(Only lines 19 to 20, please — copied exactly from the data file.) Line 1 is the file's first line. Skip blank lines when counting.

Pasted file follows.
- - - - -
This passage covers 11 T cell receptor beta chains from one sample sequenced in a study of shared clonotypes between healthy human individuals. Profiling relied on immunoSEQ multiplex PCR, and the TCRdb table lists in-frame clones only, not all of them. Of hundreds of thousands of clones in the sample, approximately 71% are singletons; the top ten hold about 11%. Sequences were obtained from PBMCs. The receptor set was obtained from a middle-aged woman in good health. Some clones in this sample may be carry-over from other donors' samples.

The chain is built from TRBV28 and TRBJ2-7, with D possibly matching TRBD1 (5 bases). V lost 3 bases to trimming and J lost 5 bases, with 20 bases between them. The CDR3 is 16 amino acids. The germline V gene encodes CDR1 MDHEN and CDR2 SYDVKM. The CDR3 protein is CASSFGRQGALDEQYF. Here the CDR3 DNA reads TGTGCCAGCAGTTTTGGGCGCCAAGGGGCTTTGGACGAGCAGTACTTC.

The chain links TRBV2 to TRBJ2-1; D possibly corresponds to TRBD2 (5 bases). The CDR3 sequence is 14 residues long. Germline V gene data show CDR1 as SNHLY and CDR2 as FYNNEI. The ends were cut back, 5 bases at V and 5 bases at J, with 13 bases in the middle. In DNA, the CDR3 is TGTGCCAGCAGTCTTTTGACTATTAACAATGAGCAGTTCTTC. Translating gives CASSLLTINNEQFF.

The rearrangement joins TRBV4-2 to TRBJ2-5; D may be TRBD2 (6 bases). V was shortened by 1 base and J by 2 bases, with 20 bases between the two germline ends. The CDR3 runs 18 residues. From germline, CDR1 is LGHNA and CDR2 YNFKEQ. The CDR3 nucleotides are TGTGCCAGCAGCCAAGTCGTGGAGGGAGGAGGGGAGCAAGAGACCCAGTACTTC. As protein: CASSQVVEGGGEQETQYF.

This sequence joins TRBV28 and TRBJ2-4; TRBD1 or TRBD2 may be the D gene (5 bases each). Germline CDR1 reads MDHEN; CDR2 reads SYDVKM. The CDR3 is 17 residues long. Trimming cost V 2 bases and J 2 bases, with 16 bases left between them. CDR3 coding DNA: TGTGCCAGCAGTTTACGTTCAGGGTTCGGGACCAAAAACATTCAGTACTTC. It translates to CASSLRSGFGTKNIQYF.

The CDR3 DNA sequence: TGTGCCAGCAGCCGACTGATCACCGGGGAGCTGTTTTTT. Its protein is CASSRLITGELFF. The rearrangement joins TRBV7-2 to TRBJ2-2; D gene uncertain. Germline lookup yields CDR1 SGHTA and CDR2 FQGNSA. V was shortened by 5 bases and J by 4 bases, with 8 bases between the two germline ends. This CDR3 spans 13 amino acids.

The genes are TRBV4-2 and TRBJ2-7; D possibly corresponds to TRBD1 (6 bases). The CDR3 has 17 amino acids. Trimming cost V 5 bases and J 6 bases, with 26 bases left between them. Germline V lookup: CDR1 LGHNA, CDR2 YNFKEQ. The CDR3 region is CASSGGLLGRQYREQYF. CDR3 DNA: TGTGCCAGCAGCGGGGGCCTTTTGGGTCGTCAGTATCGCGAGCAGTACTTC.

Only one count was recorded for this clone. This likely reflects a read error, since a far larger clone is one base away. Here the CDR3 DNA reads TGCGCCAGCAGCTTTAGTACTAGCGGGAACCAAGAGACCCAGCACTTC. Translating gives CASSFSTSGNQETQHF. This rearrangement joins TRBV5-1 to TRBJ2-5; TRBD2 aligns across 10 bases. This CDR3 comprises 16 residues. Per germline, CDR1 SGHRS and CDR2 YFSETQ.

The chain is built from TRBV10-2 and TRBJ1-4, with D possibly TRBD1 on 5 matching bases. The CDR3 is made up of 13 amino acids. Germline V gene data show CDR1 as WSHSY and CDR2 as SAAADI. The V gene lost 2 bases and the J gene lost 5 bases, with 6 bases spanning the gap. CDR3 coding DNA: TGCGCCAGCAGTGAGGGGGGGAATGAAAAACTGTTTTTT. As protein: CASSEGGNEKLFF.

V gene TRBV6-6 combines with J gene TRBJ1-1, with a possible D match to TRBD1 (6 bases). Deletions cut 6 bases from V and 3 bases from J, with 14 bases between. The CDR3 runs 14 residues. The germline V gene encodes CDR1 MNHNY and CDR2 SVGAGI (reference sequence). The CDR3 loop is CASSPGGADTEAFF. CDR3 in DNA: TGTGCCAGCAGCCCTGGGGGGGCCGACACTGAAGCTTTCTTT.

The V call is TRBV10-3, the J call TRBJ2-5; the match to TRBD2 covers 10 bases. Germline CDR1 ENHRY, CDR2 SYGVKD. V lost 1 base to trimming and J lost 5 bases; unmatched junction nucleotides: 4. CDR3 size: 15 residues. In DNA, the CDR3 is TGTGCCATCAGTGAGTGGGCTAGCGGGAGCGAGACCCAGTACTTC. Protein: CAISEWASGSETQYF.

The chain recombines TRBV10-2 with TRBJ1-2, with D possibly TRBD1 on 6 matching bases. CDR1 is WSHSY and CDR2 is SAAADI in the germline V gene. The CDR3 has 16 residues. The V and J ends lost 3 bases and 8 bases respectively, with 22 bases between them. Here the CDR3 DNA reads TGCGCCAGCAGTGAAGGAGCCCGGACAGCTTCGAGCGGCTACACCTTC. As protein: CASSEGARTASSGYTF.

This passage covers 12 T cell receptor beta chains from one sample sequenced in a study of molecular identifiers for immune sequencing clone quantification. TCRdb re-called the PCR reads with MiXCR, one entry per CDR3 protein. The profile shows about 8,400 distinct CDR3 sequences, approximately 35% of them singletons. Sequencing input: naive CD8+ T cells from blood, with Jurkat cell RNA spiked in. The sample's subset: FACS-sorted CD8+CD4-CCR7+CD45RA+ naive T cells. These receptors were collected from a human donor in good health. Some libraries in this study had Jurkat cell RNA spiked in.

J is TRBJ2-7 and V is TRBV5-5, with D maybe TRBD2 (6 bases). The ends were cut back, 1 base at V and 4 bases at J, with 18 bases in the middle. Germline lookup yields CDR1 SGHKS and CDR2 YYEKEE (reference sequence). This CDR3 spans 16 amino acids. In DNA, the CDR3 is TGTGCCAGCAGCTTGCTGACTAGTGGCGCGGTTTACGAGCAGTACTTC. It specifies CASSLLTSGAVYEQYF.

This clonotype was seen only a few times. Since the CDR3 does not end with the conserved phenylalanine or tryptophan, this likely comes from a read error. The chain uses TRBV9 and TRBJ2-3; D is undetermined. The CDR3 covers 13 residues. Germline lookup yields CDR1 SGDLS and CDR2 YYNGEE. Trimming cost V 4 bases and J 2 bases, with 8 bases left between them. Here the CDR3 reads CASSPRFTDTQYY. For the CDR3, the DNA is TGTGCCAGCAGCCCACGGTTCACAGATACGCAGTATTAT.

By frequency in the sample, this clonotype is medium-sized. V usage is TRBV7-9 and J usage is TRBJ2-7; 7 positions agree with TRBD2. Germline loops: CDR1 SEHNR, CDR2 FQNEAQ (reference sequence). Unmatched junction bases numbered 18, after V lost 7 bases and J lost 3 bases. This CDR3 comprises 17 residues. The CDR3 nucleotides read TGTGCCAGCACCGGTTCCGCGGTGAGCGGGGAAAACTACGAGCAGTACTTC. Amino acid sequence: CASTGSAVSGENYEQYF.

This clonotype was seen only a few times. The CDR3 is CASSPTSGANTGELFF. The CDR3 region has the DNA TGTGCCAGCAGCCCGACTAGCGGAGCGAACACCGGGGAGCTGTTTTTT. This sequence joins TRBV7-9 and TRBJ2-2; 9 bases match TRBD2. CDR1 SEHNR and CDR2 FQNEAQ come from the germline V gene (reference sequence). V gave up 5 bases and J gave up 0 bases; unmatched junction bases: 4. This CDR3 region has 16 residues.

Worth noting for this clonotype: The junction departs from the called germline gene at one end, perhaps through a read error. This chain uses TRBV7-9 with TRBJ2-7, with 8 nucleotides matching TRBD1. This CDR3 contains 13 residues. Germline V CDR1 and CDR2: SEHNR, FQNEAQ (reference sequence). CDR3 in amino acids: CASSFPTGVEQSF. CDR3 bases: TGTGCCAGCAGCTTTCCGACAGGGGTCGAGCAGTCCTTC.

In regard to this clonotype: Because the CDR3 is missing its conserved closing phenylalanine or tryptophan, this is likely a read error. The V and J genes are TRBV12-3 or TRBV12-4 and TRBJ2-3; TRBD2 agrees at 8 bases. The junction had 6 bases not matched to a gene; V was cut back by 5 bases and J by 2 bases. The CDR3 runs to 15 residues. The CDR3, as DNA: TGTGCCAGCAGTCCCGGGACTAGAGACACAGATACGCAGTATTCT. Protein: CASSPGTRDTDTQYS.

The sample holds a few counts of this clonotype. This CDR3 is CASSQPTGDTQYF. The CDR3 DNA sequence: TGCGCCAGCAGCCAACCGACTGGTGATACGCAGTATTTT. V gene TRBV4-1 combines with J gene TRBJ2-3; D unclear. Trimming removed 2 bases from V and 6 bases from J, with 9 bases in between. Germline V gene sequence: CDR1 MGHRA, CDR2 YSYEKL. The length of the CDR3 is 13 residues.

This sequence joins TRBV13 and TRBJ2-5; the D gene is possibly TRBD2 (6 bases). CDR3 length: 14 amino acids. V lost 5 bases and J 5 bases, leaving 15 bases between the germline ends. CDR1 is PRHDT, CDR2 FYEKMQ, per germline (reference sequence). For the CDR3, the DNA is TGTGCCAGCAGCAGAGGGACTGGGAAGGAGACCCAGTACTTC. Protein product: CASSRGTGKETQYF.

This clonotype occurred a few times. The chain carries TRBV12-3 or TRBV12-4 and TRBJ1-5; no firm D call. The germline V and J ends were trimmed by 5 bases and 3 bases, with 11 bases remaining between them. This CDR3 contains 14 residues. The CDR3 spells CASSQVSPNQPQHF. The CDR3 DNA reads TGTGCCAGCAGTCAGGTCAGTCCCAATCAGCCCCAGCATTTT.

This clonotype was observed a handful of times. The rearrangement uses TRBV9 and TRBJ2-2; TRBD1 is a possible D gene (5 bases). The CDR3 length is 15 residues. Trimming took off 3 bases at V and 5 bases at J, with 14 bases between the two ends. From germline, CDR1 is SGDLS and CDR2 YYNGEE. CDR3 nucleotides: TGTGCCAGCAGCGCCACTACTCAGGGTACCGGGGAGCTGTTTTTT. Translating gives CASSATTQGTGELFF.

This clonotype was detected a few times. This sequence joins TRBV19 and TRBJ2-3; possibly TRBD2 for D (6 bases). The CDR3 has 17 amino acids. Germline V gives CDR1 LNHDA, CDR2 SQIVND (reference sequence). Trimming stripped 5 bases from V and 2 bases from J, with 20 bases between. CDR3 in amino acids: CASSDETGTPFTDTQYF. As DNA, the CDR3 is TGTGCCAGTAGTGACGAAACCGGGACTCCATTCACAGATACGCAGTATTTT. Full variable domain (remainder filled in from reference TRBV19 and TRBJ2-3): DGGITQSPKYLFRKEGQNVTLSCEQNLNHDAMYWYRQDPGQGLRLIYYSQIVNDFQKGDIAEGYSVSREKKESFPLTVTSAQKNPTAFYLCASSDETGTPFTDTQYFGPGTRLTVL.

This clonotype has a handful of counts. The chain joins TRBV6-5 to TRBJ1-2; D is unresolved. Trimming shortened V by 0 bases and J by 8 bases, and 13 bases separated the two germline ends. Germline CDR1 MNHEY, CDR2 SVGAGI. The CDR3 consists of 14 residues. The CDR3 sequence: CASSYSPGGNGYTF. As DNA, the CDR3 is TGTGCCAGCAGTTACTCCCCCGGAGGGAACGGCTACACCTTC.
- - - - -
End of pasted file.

In regard to this clonotype: Because the CDR3 is missing its conserved closing phenylalanine or tryptophan, this is likely a read error. The V and J genes are TRBV12-3 or TRBV12-4 and TRBJ2-3; TRBD2 agrees at 8 bases. The junction had 6 bases not matched to a gene; V was cut back by 5 bases and J by 2 bases. The CDR3 runs to 15 residues. The CDR3, as DNA: TGTGCCAGCAGTCCCGGGACTAGAGACACAGATACGCAGTATTCT. Protein: CASSPGTRDTDTQYS.

The sample holds a few counts of this clonotype. This CDR3 is CASSQPTGDTQYF. The CDR3 DNA sequence: TGCGCCAGCAGCCAACCGACTGGTGATACGCAGTATTTT. V gene TRBV4-1 combines with J gene TRBJ2-3; D unclear. Trimming removed 2 bases from V and 6 bases from J, with 9 bases in between. Germline V gene sequence: CDR1 MGHRA, CDR2 YSYEKL. The length of the CDR3 is 13 residues.